Employer Sanctions Definition: Decoding the law

The Immigration Reform and Control Act (IRCA) imposed employer sanctions in 1986, in order to close the US job market to illegal immigrants. In simple terms, employer sanctions prohibit all US-based employers from intentionally recruiting or hiring unauthorized immigrants or undocumented workers. Any violations of the law will be subject to heavy penalties and fines to the employer and the worker. Prior to 1986, there was no law that prohibited the hiring of illegal immigrants.

Today, employers are required to exert great caution in the hiring process. Any unauthorized worker in the employer's workforce may attract severe fines, or even criminal charges, in cases of repeat offences. At the same time, they cannot discriminate against non-US citizens. Employers are now mandated by the IRCA to ensure that all job applicants have the necessary authorization to work in the United States, without discrimination or document abuse. Employers are also required to familiarize themselves with immigration laws, if they wish to avoid any employment penalties. The most obvious way that an employer can be penalized is by knowingly hiring an illegal immigrant. The best way to avoid these circumstances is by complying with certain employment verification procedures. Employers can also order driver records online, to check on the status of their employees.

But can unauthorized work stop with employer sanctions? Migration will continue to be an issue for people who seek refuge and come to the US, looking for work. People continue to immigrate to the US, as the alternative of poverty and war crimes in their home countries are far less appealing. Employer sanctions put the execution of immigration laws into the hands of employers. In the last few years, there has been a huge program of auditing I-9 forms across several companies in the US. In case of any mismatch in the documents, employers are required to immediately fire their unauthorized personnel. Employers are also required to check the E-Verify database, before hiring any worker, to ensure that they have the relevant authorization to work in the United States. But these databases have their own set of errors, sometimes affecting even legal migrants and citizens. I-9 audits, E-Verify and other databases are all approaches for enforcing employer sanctions law. Employers have also fired and blacklisted several employees, based on the information that they receive from these methods. Employer sanctions may also be linked to immigration raids in the US, where workers are interrogated and deported, if they lack the necessary documentation.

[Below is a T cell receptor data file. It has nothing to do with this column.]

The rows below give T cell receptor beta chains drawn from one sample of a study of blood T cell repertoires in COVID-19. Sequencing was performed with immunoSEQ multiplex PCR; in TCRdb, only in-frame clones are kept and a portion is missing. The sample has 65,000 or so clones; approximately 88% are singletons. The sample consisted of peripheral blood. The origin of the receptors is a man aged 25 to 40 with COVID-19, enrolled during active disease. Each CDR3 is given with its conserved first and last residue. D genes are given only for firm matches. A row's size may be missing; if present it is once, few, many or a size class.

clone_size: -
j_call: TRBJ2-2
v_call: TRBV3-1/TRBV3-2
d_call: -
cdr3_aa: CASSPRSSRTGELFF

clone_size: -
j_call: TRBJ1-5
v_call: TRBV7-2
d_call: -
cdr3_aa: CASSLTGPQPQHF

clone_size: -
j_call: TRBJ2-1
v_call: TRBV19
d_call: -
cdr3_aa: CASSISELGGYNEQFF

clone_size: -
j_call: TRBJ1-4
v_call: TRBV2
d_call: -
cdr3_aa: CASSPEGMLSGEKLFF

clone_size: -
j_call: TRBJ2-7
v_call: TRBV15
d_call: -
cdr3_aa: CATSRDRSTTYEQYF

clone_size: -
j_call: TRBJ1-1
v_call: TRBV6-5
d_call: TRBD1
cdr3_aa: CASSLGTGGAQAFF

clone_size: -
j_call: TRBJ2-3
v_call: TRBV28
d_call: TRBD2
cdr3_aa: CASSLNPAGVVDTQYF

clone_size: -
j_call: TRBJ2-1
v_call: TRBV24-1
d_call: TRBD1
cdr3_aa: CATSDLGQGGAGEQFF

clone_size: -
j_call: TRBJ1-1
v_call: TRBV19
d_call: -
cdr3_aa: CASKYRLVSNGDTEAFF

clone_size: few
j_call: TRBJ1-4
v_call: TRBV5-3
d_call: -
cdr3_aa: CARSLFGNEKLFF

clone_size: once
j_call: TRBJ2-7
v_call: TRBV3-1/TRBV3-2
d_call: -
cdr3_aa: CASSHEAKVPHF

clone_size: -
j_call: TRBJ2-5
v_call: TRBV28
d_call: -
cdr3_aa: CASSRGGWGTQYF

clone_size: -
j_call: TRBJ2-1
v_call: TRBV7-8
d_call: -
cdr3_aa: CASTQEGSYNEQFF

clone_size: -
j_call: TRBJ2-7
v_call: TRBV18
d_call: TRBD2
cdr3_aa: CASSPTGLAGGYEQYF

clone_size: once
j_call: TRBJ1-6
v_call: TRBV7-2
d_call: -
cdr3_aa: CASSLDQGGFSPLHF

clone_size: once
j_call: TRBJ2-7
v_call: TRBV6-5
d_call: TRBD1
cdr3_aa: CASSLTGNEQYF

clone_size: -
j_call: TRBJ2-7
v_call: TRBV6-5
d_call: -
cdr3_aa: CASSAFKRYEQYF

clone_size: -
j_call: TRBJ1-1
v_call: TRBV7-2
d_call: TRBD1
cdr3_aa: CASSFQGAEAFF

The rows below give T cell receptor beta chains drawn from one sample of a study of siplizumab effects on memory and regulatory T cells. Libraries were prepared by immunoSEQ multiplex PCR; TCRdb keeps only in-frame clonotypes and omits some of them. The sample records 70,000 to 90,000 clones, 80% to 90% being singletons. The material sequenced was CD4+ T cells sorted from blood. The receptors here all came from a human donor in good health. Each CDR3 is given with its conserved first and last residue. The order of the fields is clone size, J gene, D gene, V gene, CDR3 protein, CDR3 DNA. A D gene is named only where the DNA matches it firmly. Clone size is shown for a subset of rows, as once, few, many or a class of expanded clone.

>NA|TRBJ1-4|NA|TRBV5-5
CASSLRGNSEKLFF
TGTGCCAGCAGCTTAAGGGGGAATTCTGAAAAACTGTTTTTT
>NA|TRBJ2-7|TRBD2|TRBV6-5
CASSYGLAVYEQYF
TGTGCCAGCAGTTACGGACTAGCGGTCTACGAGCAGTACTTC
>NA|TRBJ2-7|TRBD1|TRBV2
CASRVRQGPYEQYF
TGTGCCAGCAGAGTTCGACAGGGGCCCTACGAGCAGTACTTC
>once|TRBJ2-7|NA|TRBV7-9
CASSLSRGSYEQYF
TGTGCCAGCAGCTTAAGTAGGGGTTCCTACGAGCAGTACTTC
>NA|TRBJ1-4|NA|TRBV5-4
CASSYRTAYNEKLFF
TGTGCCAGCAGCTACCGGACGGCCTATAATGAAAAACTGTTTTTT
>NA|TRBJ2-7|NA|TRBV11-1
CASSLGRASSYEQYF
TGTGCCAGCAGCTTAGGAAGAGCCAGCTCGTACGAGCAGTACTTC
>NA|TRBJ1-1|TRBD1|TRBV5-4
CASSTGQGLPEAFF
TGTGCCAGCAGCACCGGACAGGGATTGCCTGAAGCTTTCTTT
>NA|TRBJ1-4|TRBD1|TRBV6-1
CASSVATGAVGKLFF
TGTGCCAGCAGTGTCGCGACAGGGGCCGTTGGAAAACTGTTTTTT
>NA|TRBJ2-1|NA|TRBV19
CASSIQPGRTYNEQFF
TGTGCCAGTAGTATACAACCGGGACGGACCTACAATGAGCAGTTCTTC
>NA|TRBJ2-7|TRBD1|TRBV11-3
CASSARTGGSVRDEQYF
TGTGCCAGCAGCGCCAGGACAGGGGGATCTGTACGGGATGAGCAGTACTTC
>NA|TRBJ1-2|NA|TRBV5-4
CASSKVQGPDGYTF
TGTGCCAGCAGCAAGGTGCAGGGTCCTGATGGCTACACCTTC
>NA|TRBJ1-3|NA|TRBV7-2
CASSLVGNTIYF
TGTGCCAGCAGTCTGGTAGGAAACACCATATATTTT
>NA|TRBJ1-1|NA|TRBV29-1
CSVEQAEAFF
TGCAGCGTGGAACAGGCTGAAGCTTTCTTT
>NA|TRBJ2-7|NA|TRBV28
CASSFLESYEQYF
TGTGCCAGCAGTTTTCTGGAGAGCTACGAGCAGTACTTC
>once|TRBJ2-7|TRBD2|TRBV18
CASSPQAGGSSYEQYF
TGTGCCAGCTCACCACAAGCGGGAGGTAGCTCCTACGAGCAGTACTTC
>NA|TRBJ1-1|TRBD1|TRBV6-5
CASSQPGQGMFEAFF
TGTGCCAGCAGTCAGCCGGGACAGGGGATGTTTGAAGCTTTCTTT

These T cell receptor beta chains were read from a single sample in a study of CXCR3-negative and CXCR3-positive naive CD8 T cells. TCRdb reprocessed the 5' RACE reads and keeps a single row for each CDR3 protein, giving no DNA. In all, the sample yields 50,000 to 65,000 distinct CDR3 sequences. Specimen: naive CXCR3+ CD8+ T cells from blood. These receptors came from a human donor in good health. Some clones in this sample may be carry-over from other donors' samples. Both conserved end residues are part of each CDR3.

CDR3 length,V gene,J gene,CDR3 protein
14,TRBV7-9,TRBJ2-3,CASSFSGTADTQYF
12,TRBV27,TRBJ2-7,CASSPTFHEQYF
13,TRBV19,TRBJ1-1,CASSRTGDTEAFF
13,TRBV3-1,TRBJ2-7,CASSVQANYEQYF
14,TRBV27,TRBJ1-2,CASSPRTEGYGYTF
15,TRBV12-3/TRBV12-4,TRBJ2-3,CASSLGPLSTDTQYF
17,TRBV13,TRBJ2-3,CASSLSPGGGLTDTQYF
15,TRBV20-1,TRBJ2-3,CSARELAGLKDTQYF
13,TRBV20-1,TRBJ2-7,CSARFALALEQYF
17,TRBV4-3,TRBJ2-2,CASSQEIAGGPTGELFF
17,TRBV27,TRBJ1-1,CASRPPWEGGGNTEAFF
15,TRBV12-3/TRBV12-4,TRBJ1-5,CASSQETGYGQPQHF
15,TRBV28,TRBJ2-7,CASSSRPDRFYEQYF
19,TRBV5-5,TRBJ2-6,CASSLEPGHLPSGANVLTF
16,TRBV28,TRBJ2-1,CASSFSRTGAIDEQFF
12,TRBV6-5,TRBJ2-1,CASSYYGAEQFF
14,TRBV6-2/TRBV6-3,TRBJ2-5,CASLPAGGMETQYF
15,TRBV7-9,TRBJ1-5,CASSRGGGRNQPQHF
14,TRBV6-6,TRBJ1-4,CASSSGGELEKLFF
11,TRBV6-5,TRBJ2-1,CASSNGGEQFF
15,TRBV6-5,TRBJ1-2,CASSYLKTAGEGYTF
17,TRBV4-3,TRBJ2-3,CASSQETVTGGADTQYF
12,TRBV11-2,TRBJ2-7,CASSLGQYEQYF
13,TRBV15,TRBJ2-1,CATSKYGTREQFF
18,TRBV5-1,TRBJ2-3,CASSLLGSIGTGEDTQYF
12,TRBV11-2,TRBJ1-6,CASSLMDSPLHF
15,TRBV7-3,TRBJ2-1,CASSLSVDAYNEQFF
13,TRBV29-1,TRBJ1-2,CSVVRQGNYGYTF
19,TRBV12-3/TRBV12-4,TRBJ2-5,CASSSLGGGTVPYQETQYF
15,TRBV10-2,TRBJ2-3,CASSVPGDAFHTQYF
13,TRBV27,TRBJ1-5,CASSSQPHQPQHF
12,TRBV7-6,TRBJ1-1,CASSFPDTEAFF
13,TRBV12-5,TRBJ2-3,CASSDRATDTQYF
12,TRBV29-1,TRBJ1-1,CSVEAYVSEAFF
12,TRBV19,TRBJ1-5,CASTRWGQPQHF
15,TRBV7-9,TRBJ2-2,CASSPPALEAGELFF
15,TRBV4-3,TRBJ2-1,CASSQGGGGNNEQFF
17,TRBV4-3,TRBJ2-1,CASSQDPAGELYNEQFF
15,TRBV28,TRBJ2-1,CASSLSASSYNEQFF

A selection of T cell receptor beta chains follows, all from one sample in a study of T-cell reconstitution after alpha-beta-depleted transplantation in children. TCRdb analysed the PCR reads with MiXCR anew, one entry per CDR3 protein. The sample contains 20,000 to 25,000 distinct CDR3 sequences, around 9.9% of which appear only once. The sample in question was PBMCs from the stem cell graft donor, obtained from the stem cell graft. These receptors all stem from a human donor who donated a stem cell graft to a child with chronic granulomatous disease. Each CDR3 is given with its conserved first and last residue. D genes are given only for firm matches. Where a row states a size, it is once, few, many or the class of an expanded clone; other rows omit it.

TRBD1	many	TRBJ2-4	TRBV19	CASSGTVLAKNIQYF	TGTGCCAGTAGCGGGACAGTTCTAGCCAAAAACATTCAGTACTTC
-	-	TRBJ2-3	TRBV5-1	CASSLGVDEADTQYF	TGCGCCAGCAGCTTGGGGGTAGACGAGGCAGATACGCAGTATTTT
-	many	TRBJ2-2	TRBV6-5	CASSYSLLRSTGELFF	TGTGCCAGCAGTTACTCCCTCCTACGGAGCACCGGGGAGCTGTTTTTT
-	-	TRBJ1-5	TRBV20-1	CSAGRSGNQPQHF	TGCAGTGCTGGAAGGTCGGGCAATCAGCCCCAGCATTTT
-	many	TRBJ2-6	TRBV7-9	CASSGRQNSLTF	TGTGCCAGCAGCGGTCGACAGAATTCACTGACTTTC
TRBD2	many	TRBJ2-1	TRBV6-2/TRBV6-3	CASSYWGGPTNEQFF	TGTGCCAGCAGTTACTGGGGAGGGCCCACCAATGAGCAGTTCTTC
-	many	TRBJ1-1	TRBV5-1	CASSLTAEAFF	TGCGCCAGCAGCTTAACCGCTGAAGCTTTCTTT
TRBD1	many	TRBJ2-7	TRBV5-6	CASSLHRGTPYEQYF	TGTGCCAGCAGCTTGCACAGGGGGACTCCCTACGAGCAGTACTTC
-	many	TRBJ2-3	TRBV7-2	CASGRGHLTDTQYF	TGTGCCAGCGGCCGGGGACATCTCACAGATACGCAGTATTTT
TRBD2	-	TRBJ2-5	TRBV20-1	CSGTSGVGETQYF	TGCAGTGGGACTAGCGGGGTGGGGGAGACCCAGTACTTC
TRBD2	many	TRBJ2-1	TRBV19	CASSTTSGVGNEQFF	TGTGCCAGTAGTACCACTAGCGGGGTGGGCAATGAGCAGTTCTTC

So, what are the implications of employer sanctions legislation in the United States? An argument that supports the sanctions indicates that since most illegal immigrants migrate for work, removing their employment opportunities will help to decrease immigration. Contrary to popular opinion, majority of research done in the US indicates that employer sanctions can be quite unsuccessful, and ultimately make workers more vulnerable. Though there are stringent employer sanctions in place, many industries in the US continue to depend on immigrant labor, as they are paid less and are considered to be vulnerable. In fact, undeterred by employer sanctions, they continue to hire immigrant workers, and pay them poorly, knowing that these workers may be afraid to report them, fearing deportation. Instead of creating better work conditions, employer sanctions can create a group of workers who have reduced rights.

As an employer, you will need to avoid such risks and ensure greater caution in your employment processes, by following federal laws without discrimination. If you want to check up on more details regarding employee eligibility, you can log onto www.4safedrivers.com for your options. If you need any further help with the process, you can contact their customer service representatives between Monday and Friday from 9am to 5pm at 1-877-753-6667.

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